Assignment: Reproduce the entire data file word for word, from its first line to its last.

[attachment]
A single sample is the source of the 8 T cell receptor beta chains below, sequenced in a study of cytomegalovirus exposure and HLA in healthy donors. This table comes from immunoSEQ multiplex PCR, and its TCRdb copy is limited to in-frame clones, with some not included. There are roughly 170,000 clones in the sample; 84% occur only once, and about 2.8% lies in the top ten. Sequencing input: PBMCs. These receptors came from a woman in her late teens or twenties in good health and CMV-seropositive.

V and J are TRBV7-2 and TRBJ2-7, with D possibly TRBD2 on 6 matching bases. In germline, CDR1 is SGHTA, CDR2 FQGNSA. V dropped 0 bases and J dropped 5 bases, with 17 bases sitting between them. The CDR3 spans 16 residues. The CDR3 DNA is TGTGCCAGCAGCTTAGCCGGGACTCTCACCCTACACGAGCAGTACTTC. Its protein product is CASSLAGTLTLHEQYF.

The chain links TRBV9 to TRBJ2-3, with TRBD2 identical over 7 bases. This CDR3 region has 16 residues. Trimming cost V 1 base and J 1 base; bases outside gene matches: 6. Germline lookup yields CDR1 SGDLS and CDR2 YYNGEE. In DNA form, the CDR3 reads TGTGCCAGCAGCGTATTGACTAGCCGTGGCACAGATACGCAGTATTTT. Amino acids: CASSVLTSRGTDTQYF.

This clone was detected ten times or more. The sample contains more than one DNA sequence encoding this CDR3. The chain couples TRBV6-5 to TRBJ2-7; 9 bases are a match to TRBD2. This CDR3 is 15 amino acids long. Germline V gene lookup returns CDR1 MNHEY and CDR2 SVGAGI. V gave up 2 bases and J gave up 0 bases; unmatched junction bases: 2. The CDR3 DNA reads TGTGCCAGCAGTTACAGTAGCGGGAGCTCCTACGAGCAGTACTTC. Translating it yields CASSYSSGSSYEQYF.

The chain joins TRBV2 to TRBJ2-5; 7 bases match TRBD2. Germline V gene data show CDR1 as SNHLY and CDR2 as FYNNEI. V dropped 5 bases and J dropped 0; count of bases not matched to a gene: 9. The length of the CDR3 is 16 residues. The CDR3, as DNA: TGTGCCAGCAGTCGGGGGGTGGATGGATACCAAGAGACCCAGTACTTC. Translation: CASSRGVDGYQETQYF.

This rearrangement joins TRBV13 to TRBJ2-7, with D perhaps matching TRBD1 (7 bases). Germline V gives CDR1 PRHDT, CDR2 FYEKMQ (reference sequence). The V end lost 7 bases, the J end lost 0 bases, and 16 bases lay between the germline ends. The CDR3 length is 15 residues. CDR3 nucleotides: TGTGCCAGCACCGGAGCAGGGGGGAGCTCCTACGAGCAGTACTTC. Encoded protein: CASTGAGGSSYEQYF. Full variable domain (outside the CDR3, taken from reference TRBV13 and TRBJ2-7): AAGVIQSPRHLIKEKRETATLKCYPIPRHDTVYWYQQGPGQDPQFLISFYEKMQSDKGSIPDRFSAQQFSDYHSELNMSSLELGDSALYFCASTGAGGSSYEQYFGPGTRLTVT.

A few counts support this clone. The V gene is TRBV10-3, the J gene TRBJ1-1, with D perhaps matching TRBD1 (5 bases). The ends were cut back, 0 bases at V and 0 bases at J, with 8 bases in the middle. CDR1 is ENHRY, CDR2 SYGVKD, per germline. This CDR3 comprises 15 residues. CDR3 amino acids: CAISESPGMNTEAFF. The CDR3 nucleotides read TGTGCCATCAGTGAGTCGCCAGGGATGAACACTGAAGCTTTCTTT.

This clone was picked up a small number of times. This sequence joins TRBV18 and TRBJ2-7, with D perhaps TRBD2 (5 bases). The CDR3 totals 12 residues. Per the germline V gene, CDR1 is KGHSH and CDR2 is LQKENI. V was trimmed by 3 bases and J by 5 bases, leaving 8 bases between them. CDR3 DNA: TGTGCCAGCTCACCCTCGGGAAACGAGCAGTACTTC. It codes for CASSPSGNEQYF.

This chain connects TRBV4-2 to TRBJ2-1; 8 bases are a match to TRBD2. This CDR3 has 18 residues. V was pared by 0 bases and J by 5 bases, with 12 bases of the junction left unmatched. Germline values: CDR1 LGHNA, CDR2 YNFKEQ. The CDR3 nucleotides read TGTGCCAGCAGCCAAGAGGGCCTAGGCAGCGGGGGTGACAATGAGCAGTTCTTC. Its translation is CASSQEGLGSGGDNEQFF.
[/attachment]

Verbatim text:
A single sample is the source of the 8 T cell receptor beta chains below, sequenced in a study of cytomegalovirus exposure and HLA in healthy donors. This table comes from immunoSEQ multiplex PCR, and its TCRdb copy is limited to in-frame clones, with some not included. There are roughly 170,000 clones in the sample; 84% occur only once, and about 2.8% lies in the top ten. Sequencing input: PBMCs. These receptors came from a woman in her late teens or twenties in good health and CMV-seropositive.

V and J are TRBV7-2 and TRBJ2-7, with D possibly TRBD2 on 6 matching bases. In germline, CDR1 is SGHTA, CDR2 FQGNSA. V dropped 0 bases and J dropped 5 bases, with 17 bases sitting between them. The CDR3 spans 16 residues. The CDR3 DNA is TGTGCCAGCAGCTTAGCCGGGACTCTCACCCTACACGAGCAGTACTTC. Its protein product is CASSLAGTLTLHEQYF.

The chain links TRBV9 to TRBJ2-3, with TRBD2 identical over 7 bases. This CDR3 region has 16 residues. Trimming cost V 1 base and J 1 base; bases outside gene matches: 6. Germline lookup yields CDR1 SGDLS and CDR2 YYNGEE. In DNA form, the CDR3 reads TGTGCCAGCAGCGTATTGACTAGCCGTGGCACAGATACGCAGTATTTT. Amino acids: CASSVLTSRGTDTQYF.

This clone was detected ten times or more. The sample contains more than one DNA sequence encoding this CDR3. The chain couples TRBV6-5 to TRBJ2-7; 9 bases are a match to TRBD2. This CDR3 is 15 amino acids long. Germline V gene lookup returns CDR1 MNHEY and CDR2 SVGAGI. V gave up 2 bases and J gave up 0 bases; unmatched junction bases: 2. The CDR3 DNA reads TGTGCCAGCAGTTACAGTAGCGGGAGCTCCTACGAGCAGTACTTC. Translating it yields CASSYSSGSSYEQYF.

The chain joins TRBV2 to TRBJ2-5; 7 bases match TRBD2. Germline V gene data show CDR1 as SNHLY and CDR2 as FYNNEI. V dropped 5 bases and J dropped 0; count of bases not matched to a gene: 9. The length of the CDR3 is 16 residues. The CDR3, as DNA: TGTGCCAGCAGTCGGGGGGTGGATGGATACCAAGAGACCCAGTACTTC. Translation: CASSRGVDGYQETQYF.

This rearrangement joins TRBV13 to TRBJ2-7, with D perhaps matching TRBD1 (7 bases). Germline V gives CDR1 PRHDT, CDR2 FYEKMQ (reference sequence). The V end lost 7 bases, the J end lost 0 bases, and 16 bases lay between the germline ends. The CDR3 length is 15 residues. CDR3 nucleotides: TGTGCCAGCACCGGAGCAGGGGGGAGCTCCTACGAGCAGTACTTC. Encoded protein: CASTGAGGSSYEQYF. Full variable domain (outside the CDR3, taken from reference TRBV13 and TRBJ2-7): AAGVIQSPRHLIKEKRETATLKCYPIPRHDTVYWYQQGPGQDPQFLISFYEKMQSDKGSIPDRFSAQQFSDYHSELNMSSLELGDSALYFCASTGAGGSSYEQYFGPGTRLTVT.

A few counts support this clone. The V gene is TRBV10-3, the J gene TRBJ1-1, with D perhaps matching TRBD1 (5 bases). The ends were cut back, 0 bases at V and 0 bases at J, with 8 bases in the middle. CDR1 is ENHRY, CDR2 SYGVKD, per germline. This CDR3 comprises 15 residues. CDR3 amino acids: CAISESPGMNTEAFF. The CDR3 nucleotides read TGTGCCATCAGTGAGTCGCCAGGGATGAACACTGAAGCTTTCTTT.

This clone was picked up a small number of times. This sequence joins TRBV18 and TRBJ2-7, with D perhaps TRBD2 (5 bases). The CDR3 totals 12 residues. Per the germline V gene, CDR1 is KGHSH and CDR2 is LQKENI. V was trimmed by 3 bases and J by 5 bases, leaving 8 bases between them. CDR3 DNA: TGTGCCAGCTCACCCTCGGGAAACGAGCAGTACTTC. It codes for CASSPSGNEQYF.

This chain connects TRBV4-2 to TRBJ2-1; 8 bases are a match to TRBD2. This CDR3 has 18 residues. V was pared by 0 bases and J by 5 bases, with 12 bases of the junction left unmatched. Germline values: CDR1 LGHNA, CDR2 YNFKEQ. The CDR3 nucleotides read TGTGCCAGCAGCCAAGAGGGCCTAGGCAGCGGGGGTGACAATGAGCAGTTCTTC. Its translation is CASSQEGLGSGGDNEQFF.